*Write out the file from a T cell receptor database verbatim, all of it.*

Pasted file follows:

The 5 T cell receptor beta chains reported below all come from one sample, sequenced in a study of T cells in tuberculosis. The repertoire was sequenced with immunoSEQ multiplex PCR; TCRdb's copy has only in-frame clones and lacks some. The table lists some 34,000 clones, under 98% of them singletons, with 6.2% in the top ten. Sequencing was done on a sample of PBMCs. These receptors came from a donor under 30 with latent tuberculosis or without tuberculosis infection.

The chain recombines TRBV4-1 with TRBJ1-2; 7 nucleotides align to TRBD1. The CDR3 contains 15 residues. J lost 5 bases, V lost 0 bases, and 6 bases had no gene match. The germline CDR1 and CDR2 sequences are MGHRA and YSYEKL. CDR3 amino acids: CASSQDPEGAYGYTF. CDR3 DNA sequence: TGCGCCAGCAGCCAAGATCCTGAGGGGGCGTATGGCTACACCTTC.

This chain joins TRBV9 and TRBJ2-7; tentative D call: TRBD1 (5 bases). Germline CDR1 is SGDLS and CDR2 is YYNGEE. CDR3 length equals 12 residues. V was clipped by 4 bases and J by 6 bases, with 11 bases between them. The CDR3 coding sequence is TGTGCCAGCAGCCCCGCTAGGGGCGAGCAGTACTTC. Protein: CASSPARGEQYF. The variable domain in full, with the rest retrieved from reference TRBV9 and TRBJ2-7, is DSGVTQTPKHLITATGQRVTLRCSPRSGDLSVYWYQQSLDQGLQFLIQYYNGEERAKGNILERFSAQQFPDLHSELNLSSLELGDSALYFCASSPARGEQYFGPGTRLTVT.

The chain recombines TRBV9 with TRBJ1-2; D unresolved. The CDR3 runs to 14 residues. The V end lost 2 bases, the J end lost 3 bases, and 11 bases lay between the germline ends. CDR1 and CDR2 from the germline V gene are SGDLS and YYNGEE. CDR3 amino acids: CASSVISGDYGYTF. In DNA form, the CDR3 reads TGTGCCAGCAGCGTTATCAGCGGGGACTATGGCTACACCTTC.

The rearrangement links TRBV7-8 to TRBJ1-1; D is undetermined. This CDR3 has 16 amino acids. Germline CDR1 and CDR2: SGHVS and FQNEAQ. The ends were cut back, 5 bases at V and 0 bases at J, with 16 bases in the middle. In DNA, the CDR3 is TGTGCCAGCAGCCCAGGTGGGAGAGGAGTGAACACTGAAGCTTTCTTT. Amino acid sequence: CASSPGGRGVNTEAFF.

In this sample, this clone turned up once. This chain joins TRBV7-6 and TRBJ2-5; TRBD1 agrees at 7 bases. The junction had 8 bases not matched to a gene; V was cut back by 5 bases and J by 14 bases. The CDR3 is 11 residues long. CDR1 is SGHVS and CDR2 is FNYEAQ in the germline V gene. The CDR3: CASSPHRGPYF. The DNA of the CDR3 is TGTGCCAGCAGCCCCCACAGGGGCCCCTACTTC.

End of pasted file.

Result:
The 5 T cell receptor beta chains reported below all come from one sample, sequenced in a study of T cells in tuberculosis. The repertoire was sequenced with immunoSEQ multiplex PCR; TCRdb's copy has only in-frame clones and lacks some. The table lists some 34,000 clones, under 98% of them singletons, with 6.2% in the top ten. Sequencing was done on a sample of PBMCs. These receptors came from a donor under 30 with latent tuberculosis or without tuberculosis infection.

The chain recombines TRBV4-1 with TRBJ1-2; 7 nucleotides align to TRBD1. The CDR3 contains 15 residues. J lost 5 bases, V lost 0 bases, and 6 bases had no gene match. The germline CDR1 and CDR2 sequences are MGHRA and YSYEKL. CDR3 amino acids: CASSQDPEGAYGYTF. CDR3 DNA sequence: TGCGCCAGCAGCCAAGATCCTGAGGGGGCGTATGGCTACACCTTC.

This chain joins TRBV9 and TRBJ2-7; tentative D call: TRBD1 (5 bases). Germline CDR1 is SGDLS and CDR2 is YYNGEE. CDR3 length equals 12 residues. V was clipped by 4 bases and J by 6 bases, with 11 bases between them. The CDR3 coding sequence is TGTGCCAGCAGCCCCGCTAGGGGCGAGCAGTACTTC. Protein: CASSPARGEQYF. The variable domain in full, with the rest retrieved from reference TRBV9 and TRBJ2-7, is DSGVTQTPKHLITATGQRVTLRCSPRSGDLSVYWYQQSLDQGLQFLIQYYNGEERAKGNILERFSAQQFPDLHSELNLSSLELGDSALYFCASSPARGEQYFGPGTRLTVT.

The chain recombines TRBV9 with TRBJ1-2; D unresolved. The CDR3 runs to 14 residues. The V end lost 2 bases, the J end lost 3 bases, and 11 bases lay between the germline ends. CDR1 and CDR2 from the germline V gene are SGDLS and YYNGEE. CDR3 amino acids: CASSVISGDYGYTF. In DNA form, the CDR3 reads TGTGCCAGCAGCGTTATCAGCGGGGACTATGGCTACACCTTC.

The rearrangement links TRBV7-8 to TRBJ1-1; D is undetermined. This CDR3 has 16 amino acids. Germline CDR1 and CDR2: SGHVS and FQNEAQ. The ends were cut back, 5 bases at V and 0 bases at J, with 16 bases in the middle. In DNA, the CDR3 is TGTGCCAGCAGCCCAGGTGGGAGAGGAGTGAACACTGAAGCTTTCTTT. Amino acid sequence: CASSPGGRGVNTEAFF.

In this sample, this clone turned up once. This chain joins TRBV7-6 and TRBJ2-5; TRBD1 agrees at 7 bases. The junction had 8 bases not matched to a gene; V was cut back by 5 bases and J by 14 bases. The CDR3 is 11 residues long. CDR1 is SGHVS and CDR2 is FNYEAQ in the germline V gene. The CDR3: CASSPHRGPYF. The DNA of the CDR3 is TGTGCCAGCAGCCCCCACAGGGGCCCCTACTTC.